Luxe Lodging

Luxe Lodging

Don’t skimp on out-of-the-ordinary accommodations for extraordinary clients.

Business travelers know the layout of a Hampton Inn or a Hyatt Place like the back of our hands, we stay at them so often. Nothing makes an impression on a valued client like upgrading their home on the road to an unexpected standard of luxury.

Loews Minneapolis Hotel

If your client is a rock star (literal or otherwise), sequester them in the Concert Suite. On the 21st floor, the 2,000-square-foot suite includes a celebrity-sized bedroom, full bar, living room, dining room and workout room. With a grand piano and glittering views of downtown, it’s a distinctive backdrop for under-the-radar album launches and other gatherings. Should your client require a refrigerator stocked with Moët & Chandon, or cold-pressed kale juice at 7 a.m., the VIP manager will happily oblige. The executive corner rooms offer similarly striking views without the penthouse prices. 601 First Ave. N., Mpls., 612-677-1100,

W Minneapolis—The Foshay

For a high glamour quotient, W Minneapolis—The Foshay is just what the publicist ordered. After a nightcap at the very Instagrammable Prohibition, your client will happily retire to the Extreme Wow Suite. On floor 26 of the city’s first skyscraper, the 1,700-square-foot space includes two bedrooms, two bathrooms, a living room with a fireplace and wet bar, and a dining room. The signature Whatever/Whenever service can indulge virtually any whim (as long as it’s legal), including an after-hours North Loop shopping spree or a slice of Tuxedo cheesecake from Keys Café downstairs. The smaller Cool Corner rooms offer the same style and service at more down-to-earth prices. 821 Marquette Ave., Mpls., 612-215-3700,

Burbank-Livingston-Griggs House

For clients who are coming to town on a top-secret mission, the Burbank-Livingston-Griggs Mansion at 432 Summit offers turn-of-the-century privacy and luxury. Perched high on the bluff overlooking downtown St. Paul, the Italianate manse was the first home built on the avenue in 1863. Behind the imposing limestone façade, protected by 24-hour security, your client will find interiors designed by Minnesota architects Clarence Johnson and Edwin Lundie, with hand-carved mahogany woodwork, 17th-century paintings from Venice, and other treasures. Living quarters include a 4,500-square-foot suite, a 1,200-square-foot suite and a 2,600-square-foot suite. Feasts and other repasts are prepared by a private chef and served in the dining room, or for a change of scenery, meals can be taken at the University Club next door. For smaller initiatives, the Carriage House, a two-bedroom apartment with a fireplace and views of St. Paul’s skyline, is also available. 432 Summit Ave., St. Paul, 651-222-1751,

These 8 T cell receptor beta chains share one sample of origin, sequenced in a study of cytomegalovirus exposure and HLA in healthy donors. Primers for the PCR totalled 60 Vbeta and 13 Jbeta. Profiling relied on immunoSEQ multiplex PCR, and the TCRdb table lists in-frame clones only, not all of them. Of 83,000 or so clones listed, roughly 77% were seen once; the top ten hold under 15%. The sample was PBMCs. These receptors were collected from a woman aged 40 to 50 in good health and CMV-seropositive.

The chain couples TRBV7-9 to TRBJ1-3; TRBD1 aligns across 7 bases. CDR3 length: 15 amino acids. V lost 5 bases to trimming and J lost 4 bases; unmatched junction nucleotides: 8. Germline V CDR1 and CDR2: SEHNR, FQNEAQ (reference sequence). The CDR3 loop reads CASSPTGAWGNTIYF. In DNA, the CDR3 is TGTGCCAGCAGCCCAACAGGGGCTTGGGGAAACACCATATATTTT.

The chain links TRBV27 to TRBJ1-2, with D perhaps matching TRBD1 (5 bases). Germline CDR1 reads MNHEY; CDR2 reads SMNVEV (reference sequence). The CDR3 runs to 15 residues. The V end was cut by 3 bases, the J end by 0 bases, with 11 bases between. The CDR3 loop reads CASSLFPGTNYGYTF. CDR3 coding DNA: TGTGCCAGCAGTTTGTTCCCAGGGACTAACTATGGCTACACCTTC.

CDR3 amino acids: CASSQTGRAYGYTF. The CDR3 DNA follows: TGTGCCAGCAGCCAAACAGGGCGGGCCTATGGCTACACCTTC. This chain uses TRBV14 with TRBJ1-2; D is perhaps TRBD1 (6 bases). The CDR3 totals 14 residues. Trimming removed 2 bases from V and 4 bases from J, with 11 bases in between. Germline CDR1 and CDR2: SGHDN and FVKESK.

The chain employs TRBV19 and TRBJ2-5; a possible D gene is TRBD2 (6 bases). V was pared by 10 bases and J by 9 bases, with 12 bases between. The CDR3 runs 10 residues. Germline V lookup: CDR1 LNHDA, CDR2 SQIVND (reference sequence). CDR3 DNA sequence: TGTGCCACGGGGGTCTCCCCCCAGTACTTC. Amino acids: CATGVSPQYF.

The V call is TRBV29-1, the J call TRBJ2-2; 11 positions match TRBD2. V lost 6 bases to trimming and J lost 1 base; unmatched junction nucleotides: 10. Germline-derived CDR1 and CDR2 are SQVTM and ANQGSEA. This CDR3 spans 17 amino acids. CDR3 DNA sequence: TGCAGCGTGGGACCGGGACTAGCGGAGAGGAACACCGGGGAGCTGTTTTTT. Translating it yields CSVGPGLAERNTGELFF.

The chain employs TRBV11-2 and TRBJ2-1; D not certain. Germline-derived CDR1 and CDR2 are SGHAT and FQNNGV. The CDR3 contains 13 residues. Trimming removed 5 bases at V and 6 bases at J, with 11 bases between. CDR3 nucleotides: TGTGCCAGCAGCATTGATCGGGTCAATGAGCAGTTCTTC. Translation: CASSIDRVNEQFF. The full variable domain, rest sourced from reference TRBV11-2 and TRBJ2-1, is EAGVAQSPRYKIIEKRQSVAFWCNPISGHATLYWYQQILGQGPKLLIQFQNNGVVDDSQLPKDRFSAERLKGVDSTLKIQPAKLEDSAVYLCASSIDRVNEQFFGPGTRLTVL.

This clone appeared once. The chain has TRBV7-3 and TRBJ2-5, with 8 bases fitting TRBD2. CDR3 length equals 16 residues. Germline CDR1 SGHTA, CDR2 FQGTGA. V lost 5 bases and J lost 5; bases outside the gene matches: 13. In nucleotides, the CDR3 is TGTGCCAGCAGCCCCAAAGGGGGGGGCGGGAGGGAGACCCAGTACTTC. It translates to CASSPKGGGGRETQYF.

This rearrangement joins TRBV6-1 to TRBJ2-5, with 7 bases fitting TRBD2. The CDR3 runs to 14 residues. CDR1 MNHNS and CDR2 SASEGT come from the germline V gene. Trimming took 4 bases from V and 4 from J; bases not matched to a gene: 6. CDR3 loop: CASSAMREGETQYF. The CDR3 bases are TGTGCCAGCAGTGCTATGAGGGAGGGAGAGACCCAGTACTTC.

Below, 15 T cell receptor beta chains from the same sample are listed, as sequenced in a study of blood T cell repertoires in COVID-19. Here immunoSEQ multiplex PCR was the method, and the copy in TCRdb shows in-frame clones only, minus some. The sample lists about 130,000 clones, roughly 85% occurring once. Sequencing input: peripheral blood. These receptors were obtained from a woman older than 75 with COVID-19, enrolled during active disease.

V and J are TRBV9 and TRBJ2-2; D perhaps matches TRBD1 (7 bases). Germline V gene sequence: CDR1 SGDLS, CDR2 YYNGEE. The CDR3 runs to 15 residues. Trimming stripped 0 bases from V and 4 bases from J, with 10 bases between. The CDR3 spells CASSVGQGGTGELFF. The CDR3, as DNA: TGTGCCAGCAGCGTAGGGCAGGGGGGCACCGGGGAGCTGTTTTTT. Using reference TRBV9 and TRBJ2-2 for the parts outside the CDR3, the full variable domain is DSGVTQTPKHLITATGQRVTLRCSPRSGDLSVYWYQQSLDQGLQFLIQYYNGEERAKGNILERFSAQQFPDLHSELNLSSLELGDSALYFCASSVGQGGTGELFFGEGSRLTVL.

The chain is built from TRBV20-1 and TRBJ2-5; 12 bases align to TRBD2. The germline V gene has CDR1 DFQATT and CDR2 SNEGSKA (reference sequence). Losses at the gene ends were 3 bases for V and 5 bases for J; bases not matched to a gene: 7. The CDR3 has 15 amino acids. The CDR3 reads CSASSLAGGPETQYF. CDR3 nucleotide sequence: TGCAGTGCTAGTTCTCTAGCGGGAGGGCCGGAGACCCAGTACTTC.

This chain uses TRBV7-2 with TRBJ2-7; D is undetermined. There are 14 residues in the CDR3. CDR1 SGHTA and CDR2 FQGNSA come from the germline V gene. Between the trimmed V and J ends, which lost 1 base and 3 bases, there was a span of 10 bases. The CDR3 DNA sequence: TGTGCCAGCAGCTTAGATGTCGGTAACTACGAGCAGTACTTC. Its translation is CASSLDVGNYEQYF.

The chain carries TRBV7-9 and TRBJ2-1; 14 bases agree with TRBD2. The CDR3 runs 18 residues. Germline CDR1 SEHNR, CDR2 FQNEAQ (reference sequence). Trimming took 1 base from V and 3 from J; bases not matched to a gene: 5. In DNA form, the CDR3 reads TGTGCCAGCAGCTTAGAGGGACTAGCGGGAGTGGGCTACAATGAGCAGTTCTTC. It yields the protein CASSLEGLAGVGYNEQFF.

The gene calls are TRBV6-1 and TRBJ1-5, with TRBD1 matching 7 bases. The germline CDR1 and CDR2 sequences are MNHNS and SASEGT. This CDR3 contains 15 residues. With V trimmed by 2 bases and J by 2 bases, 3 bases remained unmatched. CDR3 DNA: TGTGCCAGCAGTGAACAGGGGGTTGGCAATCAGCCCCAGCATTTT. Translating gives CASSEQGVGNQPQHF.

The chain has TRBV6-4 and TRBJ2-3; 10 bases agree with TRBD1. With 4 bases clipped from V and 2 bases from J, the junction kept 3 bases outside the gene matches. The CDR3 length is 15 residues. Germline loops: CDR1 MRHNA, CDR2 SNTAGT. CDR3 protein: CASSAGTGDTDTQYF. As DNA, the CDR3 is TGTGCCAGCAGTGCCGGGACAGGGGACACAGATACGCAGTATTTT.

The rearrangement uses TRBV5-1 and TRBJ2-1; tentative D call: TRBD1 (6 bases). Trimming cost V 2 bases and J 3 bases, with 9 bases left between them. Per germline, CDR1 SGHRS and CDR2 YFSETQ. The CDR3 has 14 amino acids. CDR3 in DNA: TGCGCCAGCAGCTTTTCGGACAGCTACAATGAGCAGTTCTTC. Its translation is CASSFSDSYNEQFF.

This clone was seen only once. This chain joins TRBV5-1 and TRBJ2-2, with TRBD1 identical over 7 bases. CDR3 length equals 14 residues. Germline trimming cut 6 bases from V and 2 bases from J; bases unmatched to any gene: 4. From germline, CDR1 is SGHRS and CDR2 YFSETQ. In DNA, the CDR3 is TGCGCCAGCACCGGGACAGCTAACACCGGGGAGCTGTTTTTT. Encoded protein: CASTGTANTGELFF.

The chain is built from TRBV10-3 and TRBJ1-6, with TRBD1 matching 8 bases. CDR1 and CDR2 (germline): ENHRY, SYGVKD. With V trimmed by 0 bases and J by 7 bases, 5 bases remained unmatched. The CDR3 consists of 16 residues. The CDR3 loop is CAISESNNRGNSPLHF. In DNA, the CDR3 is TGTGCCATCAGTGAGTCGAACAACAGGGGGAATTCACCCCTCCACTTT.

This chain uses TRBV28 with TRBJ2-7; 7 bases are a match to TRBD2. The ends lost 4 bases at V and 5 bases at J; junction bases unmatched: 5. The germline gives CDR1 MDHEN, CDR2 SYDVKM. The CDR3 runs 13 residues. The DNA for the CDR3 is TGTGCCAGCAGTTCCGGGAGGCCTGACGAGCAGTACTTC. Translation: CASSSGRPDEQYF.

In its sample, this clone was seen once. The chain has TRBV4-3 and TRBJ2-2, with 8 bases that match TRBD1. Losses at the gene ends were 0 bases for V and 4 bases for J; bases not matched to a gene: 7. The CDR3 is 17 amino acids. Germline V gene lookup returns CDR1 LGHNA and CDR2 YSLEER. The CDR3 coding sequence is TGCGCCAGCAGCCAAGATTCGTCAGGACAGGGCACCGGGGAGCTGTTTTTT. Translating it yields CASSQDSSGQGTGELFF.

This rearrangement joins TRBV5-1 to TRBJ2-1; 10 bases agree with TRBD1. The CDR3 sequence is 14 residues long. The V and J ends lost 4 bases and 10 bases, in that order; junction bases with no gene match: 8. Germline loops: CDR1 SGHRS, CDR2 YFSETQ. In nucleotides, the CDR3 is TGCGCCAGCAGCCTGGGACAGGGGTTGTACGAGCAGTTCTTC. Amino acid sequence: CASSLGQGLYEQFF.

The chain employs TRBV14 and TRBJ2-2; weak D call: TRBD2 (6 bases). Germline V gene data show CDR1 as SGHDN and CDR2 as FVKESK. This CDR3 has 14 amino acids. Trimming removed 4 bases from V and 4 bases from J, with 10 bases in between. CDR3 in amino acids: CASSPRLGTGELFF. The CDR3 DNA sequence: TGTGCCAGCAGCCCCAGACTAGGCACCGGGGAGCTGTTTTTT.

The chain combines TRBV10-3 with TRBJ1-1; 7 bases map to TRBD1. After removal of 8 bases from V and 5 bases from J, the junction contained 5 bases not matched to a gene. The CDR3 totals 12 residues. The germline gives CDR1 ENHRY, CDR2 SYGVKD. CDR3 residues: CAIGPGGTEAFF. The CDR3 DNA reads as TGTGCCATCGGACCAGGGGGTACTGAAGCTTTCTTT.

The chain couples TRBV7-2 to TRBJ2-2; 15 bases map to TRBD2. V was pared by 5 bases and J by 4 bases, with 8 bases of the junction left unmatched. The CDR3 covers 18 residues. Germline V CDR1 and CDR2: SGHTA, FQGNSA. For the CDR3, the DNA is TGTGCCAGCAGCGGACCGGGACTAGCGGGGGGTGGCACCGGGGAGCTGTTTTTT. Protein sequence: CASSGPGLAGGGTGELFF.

The Saint Paul Hotel

For clients who favor bespoke suits, handmade shoes and other rules of civility, the Saint Paul Hotel is the right address. Built in 1910, it has welcomed a long list of celebrities including Lawrence Welk, Gene Autry, John F. Kennedy Jr., and contemporary A-listers who prefer to use the private entrance. While the original penthouse became a private residence in 2010, your client will be comfortably ensconced in the Ordway Suite, which includes a bedroom with an elegant four-poster bed, one-and-a-half bathrooms, a parlor and a living area with a wet bar. The impeccably trained staff will fulfill virtually any request, from front-row seats at the Ordway to a dram of exceedingly rare Macallan 55 in a crystal tumbler, followed by a 30-ounce bone-in rib eye served on a silver tray with fresh horseradish and St. Paul’s most sublime hash browns. Should your client require less living space, the deluxe guestrooms overlooking Rice Park are perfectly lovely. 350 Market St., St. Paul, 651-292-9292,